Jan 05

Colic can be one of the most frustrating things for a parent. Experts arent entirely certain what it is that causes colic, and there is no guaranteed cure for colic. In fact, it is thought that colic may actually be caused by different things for different babies. There are, however, some ways that you can ease your babys colic. Recognizing that your baby has colic is the very first step in trying to help your baby with colic, and to reduce the frequency and duration of crying that your baby will experience.

Colic is defined as crying for three or more hours, three or more days each week. The most obvious way, then, to know that your baby has colic is if he or she is crying that long and that frequently.

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Tags: Colic

Jan 03

An influential government panel’s recommendation that healthy guys not get tested for prostate cancer — because that knowledge can do more harm than good — leaves some male patients and their doctors in a rather uncomfortable situation.

The U.S. Preventive Services Task Force panel, a kind of Supreme Court for judging what works in medicine and what doesn’t, is expected to issue a report on Tuesday recommending against routine screening with the so-called PSA blood test, suggesting that there is moderate to high certainty that harm from the test outweighs the benefits, largely because of a high rate of false positives.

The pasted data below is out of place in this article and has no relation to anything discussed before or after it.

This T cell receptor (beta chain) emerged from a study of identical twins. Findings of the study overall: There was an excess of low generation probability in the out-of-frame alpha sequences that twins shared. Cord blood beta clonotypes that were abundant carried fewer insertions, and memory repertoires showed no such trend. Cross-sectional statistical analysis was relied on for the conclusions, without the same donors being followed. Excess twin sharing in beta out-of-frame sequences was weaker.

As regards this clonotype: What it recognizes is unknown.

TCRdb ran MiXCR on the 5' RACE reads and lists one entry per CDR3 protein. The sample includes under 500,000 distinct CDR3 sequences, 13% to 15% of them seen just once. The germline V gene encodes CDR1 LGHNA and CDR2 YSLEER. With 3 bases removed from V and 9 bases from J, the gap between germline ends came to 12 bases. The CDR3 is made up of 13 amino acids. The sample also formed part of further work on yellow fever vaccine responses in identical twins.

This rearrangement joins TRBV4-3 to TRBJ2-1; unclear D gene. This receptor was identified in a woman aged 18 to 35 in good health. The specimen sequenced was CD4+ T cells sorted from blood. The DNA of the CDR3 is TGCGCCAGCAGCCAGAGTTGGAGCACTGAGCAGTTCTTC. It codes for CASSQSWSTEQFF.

For nearly a decade, medicine has been debating the value of the PSA test. I

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Tags: Prostate Cancer ,

Jan 01

National Jewish Health researchers and their colleagues in the COPDGene research consortium report that a computerized form of radiology, known as quantitative CT, can offer valuable prognostic information for patients and doctors beyond the standard breathing tests most commonly used to evaluate chronic obstructive pulmonary disease (COPD).

Our findings indicate that quantitative CT scans can help identify patients at greater risk for damaging exacerbations of their disease, said James D. Crapo, MD, Professor of Medicine at National Jewish Health and co-author of the paper that appeared in the October 2011 issue of Radiology .

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Tags: Copd , Quantitative Ct

Dec 31

Depressed middle-aged and older women are at significantly increased risk of stroke according to a new study published today in the journal Stroke: Journal of the American Heart Association. Depressed women who were taking popular antidepressants in the SSRI class of drugs such as Paxil, Zoloft and Prozac were most at risk. Researchers are uncertain about the correlation.

Dr. Kathryn Rexrode, an internist at Brigham and Women’s Hospital in Boston cautiously stated that there is something about being depressed that puts one at risk for stroke, but exactly what that is is difficult to determine. That’s because correlation does not mean causation. T

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Tags: Increased Risk , Stroke